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Severe weather risk still in effect for today, tonight

Weather forecasters are still calling for a significant severe weather risk for the area today and tonight, according to the National Weather Service.

“Our confidence remains relatively high for a significant severe weather event this afternoon and tonight before the threat ends from west to east with a cold frontal passage,” NWS officials said. “All three modes of severe weather are possible – tornadoes (some strong, EF2 or higher), large hail and damaging wind gusts to 70 mph-plus. We have seen nothing in the data to sway original thoughts and the webinar slides that were sent yesterday, and reflect our collective current thinking on the What, When and Where aspects of this upcoming event. Now is the time to bring any final preparations to a close.”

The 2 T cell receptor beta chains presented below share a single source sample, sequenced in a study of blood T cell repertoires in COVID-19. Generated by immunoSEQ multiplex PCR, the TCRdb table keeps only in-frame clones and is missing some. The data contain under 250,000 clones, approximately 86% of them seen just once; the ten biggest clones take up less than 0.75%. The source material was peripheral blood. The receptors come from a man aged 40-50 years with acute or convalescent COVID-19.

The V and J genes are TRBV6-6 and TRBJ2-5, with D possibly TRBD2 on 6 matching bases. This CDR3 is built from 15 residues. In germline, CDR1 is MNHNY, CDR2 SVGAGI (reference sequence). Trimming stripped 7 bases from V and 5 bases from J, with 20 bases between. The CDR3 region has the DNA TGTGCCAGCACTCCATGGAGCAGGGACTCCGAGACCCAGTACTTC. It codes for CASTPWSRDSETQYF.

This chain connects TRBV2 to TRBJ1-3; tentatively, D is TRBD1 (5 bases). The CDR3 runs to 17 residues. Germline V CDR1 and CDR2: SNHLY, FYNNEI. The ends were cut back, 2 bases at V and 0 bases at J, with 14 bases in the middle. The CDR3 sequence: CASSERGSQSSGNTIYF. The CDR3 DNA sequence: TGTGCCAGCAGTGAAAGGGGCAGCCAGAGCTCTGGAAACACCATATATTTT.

Escambia County, Ala. and much of Escambia County, Fla. is under the enhanced risk category.

This afternoon through the evening, residents can expect isolated, discrete to semi-discrete supercell thunderstorm development after 1 p.m.

The thunderstorms will move from southwest to northeast across the CWA through about 9 p.m.

The environment is favorable for the production of strong tornadoes, damaging winds to 70+mph, and large hail upwards of golf ball size.  The biggest question that currently exists is with respect to coverage during the afternoon and evening.

According to the NWS’s forecast from mid evening and tonight, an even more likely threat for severe weather will evolve during the late evening and overnight hours tomorrow night.

A line/broken line of intense thunderstorms will likely be ongoing along and ahead of the front, with embedded supercell structures.

The best timing for this feature will likely be between 9 p.m. to 1 a.m. across southeastern Mississippi, 11 p.m. to 3 a.m. over southwestern Alabama including areas west of I-65, and 1 a.m. to 6 a.m. for the Florida Panhandle and southwest/south-central Alabama east of I-65.
There remains uncertainty in regards to if the line remains broken or solid, which will have an impact on severe hazards\impacts, NWS officials said.